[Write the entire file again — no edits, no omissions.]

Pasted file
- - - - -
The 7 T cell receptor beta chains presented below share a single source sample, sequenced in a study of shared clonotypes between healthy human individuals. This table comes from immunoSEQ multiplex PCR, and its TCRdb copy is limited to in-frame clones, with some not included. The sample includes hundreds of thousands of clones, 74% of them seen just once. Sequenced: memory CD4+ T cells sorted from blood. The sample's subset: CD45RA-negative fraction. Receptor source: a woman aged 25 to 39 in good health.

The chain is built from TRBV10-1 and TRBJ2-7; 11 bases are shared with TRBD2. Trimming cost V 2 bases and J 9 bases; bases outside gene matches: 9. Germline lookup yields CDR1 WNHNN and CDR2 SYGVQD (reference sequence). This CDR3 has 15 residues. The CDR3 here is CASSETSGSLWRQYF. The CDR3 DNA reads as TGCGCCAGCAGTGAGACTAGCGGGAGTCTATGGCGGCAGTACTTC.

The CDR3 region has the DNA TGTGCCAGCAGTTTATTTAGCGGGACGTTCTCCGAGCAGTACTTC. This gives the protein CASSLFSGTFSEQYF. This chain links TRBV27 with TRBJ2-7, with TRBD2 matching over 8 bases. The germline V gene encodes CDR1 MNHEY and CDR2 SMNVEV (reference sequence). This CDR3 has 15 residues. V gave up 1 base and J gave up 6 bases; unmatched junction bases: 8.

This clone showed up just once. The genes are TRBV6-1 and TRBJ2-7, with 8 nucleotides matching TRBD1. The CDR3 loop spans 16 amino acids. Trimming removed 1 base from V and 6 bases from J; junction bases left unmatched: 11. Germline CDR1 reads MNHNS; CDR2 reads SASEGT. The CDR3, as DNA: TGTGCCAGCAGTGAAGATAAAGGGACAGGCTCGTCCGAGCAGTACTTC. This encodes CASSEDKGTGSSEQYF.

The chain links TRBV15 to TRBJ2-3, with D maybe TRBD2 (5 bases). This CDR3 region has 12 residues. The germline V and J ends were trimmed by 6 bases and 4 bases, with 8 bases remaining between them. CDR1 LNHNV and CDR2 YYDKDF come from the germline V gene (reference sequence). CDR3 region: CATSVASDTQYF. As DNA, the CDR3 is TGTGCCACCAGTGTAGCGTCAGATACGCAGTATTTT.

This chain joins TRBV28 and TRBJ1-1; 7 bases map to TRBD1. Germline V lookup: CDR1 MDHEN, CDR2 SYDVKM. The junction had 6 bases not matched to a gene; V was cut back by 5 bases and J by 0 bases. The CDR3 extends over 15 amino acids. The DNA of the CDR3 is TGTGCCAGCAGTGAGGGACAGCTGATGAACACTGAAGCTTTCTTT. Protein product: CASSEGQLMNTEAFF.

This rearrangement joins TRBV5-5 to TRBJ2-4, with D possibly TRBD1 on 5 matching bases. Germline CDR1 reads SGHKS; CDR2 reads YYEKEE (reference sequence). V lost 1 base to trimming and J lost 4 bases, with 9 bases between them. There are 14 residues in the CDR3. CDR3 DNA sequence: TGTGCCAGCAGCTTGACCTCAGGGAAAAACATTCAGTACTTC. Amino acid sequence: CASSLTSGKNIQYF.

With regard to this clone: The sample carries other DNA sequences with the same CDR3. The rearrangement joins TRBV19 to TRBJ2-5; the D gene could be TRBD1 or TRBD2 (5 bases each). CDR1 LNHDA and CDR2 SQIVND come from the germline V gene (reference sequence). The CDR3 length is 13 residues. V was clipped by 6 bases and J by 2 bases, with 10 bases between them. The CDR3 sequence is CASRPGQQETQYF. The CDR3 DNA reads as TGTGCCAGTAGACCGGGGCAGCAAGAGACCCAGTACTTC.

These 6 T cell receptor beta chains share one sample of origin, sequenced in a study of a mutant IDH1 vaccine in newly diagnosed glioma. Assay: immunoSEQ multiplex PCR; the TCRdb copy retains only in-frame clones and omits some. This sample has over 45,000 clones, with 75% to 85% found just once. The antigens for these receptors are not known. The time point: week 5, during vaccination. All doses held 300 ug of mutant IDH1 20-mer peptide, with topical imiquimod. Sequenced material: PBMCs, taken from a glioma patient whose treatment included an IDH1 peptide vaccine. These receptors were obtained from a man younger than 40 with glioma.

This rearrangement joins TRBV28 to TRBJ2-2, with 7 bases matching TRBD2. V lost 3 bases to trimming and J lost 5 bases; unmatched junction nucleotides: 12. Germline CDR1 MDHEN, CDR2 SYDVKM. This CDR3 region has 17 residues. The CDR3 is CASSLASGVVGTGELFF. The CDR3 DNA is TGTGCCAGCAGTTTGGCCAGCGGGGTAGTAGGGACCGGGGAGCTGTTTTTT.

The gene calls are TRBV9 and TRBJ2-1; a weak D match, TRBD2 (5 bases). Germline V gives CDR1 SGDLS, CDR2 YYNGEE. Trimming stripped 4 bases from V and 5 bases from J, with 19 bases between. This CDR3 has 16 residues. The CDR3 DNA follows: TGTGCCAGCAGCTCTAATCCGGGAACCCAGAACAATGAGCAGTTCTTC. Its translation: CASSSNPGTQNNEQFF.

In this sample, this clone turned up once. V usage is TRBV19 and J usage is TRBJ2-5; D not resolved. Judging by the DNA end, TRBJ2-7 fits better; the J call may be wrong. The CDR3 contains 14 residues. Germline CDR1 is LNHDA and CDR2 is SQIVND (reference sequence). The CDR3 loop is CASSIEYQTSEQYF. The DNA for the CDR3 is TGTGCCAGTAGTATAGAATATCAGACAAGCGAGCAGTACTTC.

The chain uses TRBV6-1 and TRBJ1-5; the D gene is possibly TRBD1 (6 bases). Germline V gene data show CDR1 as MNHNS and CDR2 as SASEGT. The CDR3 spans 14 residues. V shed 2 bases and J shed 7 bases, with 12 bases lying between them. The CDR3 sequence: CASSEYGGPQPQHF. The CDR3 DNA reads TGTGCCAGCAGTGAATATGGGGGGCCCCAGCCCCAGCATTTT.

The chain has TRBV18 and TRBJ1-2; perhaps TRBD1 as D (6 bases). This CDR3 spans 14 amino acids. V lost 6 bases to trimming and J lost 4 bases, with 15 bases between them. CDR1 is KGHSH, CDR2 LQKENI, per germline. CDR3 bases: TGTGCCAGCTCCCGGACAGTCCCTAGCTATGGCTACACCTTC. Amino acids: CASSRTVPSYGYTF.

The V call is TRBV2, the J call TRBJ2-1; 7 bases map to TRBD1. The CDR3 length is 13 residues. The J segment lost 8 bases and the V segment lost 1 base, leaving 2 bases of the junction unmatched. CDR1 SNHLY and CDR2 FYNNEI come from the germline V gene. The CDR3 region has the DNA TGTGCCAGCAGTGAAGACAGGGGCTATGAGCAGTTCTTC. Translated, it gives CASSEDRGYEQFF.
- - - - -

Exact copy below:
The 7 T cell receptor beta chains presented below share a single source sample, sequenced in a study of shared clonotypes between healthy human individuals. This table comes from immunoSEQ multiplex PCR, and its TCRdb copy is limited to in-frame clones, with some not included. The sample includes hundreds of thousands of clones, 74% of them seen just once. Sequenced: memory CD4+ T cells sorted from blood. The sample's subset: CD45RA-negative fraction. Receptor source: a woman aged 25 to 39 in good health.

The chain is built from TRBV10-1 and TRBJ2-7; 11 bases are shared with TRBD2. Trimming cost V 2 bases and J 9 bases; bases outside gene matches: 9. Germline lookup yields CDR1 WNHNN and CDR2 SYGVQD (reference sequence). This CDR3 has 15 residues. The CDR3 here is CASSETSGSLWRQYF. The CDR3 DNA reads as TGCGCCAGCAGTGAGACTAGCGGGAGTCTATGGCGGCAGTACTTC.

The CDR3 region has the DNA TGTGCCAGCAGTTTATTTAGCGGGACGTTCTCCGAGCAGTACTTC. This gives the protein CASSLFSGTFSEQYF. This chain links TRBV27 with TRBJ2-7, with TRBD2 matching over 8 bases. The germline V gene encodes CDR1 MNHEY and CDR2 SMNVEV (reference sequence). This CDR3 has 15 residues. V gave up 1 base and J gave up 6 bases; unmatched junction bases: 8.

This clone showed up just once. The genes are TRBV6-1 and TRBJ2-7, with 8 nucleotides matching TRBD1. The CDR3 loop spans 16 amino acids. Trimming removed 1 base from V and 6 bases from J; junction bases left unmatched: 11. Germline CDR1 reads MNHNS; CDR2 reads SASEGT. The CDR3, as DNA: TGTGCCAGCAGTGAAGATAAAGGGACAGGCTCGTCCGAGCAGTACTTC. This encodes CASSEDKGTGSSEQYF.

The chain links TRBV15 to TRBJ2-3, with D maybe TRBD2 (5 bases). This CDR3 region has 12 residues. The germline V and J ends were trimmed by 6 bases and 4 bases, with 8 bases remaining between them. CDR1 LNHNV and CDR2 YYDKDF come from the germline V gene (reference sequence). CDR3 region: CATSVASDTQYF. As DNA, the CDR3 is TGTGCCACCAGTGTAGCGTCAGATACGCAGTATTTT.

This chain joins TRBV28 and TRBJ1-1; 7 bases map to TRBD1. Germline V lookup: CDR1 MDHEN, CDR2 SYDVKM. The junction had 6 bases not matched to a gene; V was cut back by 5 bases and J by 0 bases. The CDR3 extends over 15 amino acids. The DNA of the CDR3 is TGTGCCAGCAGTGAGGGACAGCTGATGAACACTGAAGCTTTCTTT. Protein product: CASSEGQLMNTEAFF.

This rearrangement joins TRBV5-5 to TRBJ2-4, with D possibly TRBD1 on 5 matching bases. Germline CDR1 reads SGHKS; CDR2 reads YYEKEE (reference sequence). V lost 1 base to trimming and J lost 4 bases, with 9 bases between them. There are 14 residues in the CDR3. CDR3 DNA sequence: TGTGCCAGCAGCTTGACCTCAGGGAAAAACATTCAGTACTTC. Amino acid sequence: CASSLTSGKNIQYF.

With regard to this clone: The sample carries other DNA sequences with the same CDR3. The rearrangement joins TRBV19 to TRBJ2-5; the D gene could be TRBD1 or TRBD2 (5 bases each). CDR1 LNHDA and CDR2 SQIVND come from the germline V gene (reference sequence). The CDR3 length is 13 residues. V was clipped by 6 bases and J by 2 bases, with 10 bases between them. The CDR3 sequence is CASRPGQQETQYF. The CDR3 DNA reads as TGTGCCAGTAGACCGGGGCAGCAAGAGACCCAGTACTTC.

These 6 T cell receptor beta chains share one sample of origin, sequenced in a study of a mutant IDH1 vaccine in newly diagnosed glioma. Assay: immunoSEQ multiplex PCR; the TCRdb copy retains only in-frame clones and omits some. This sample has over 45,000 clones, with 75% to 85% found just once. The antigens for these receptors are not known. The time point: week 5, during vaccination. All doses held 300 ug of mutant IDH1 20-mer peptide, with topical imiquimod. Sequenced material: PBMCs, taken from a glioma patient whose treatment included an IDH1 peptide vaccine. These receptors were obtained from a man younger than 40 with glioma.

This rearrangement joins TRBV28 to TRBJ2-2, with 7 bases matching TRBD2. V lost 3 bases to trimming and J lost 5 bases; unmatched junction nucleotides: 12. Germline CDR1 MDHEN, CDR2 SYDVKM. This CDR3 region has 17 residues. The CDR3 is CASSLASGVVGTGELFF. The CDR3 DNA is TGTGCCAGCAGTTTGGCCAGCGGGGTAGTAGGGACCGGGGAGCTGTTTTTT.

The gene calls are TRBV9 and TRBJ2-1; a weak D match, TRBD2 (5 bases). Germline V gives CDR1 SGDLS, CDR2 YYNGEE. Trimming stripped 4 bases from V and 5 bases from J, with 19 bases between. This CDR3 has 16 residues. The CDR3 DNA follows: TGTGCCAGCAGCTCTAATCCGGGAACCCAGAACAATGAGCAGTTCTTC. Its translation: CASSSNPGTQNNEQFF.

In this sample, this clone turned up once. V usage is TRBV19 and J usage is TRBJ2-5; D not resolved. Judging by the DNA end, TRBJ2-7 fits better; the J call may be wrong. The CDR3 contains 14 residues. Germline CDR1 is LNHDA and CDR2 is SQIVND (reference sequence). The CDR3 loop is CASSIEYQTSEQYF. The DNA for the CDR3 is TGTGCCAGTAGTATAGAATATCAGACAAGCGAGCAGTACTTC.

The chain uses TRBV6-1 and TRBJ1-5; the D gene is possibly TRBD1 (6 bases). Germline V gene data show CDR1 as MNHNS and CDR2 as SASEGT. The CDR3 spans 14 residues. V shed 2 bases and J shed 7 bases, with 12 bases lying between them. The CDR3 sequence: CASSEYGGPQPQHF. The CDR3 DNA reads TGTGCCAGCAGTGAATATGGGGGGCCCCAGCCCCAGCATTTT.

The chain has TRBV18 and TRBJ1-2; perhaps TRBD1 as D (6 bases). This CDR3 spans 14 amino acids. V lost 6 bases to trimming and J lost 4 bases, with 15 bases between them. CDR1 is KGHSH, CDR2 LQKENI, per germline. CDR3 bases: TGTGCCAGCTCCCGGACAGTCCCTAGCTATGGCTACACCTTC. Amino acids: CASSRTVPSYGYTF.

The V call is TRBV2, the J call TRBJ2-1; 7 bases map to TRBD1. The CDR3 length is 13 residues. The J segment lost 8 bases and the V segment lost 1 base, leaving 2 bases of the junction unmatched. CDR1 SNHLY and CDR2 FYNNEI come from the germline V gene. The CDR3 region has the DNA TGTGCCAGCAGTGAAGACAGGGGCTATGAGCAGTTCTTC. Translated, it gives CASSEDRGYEQFF.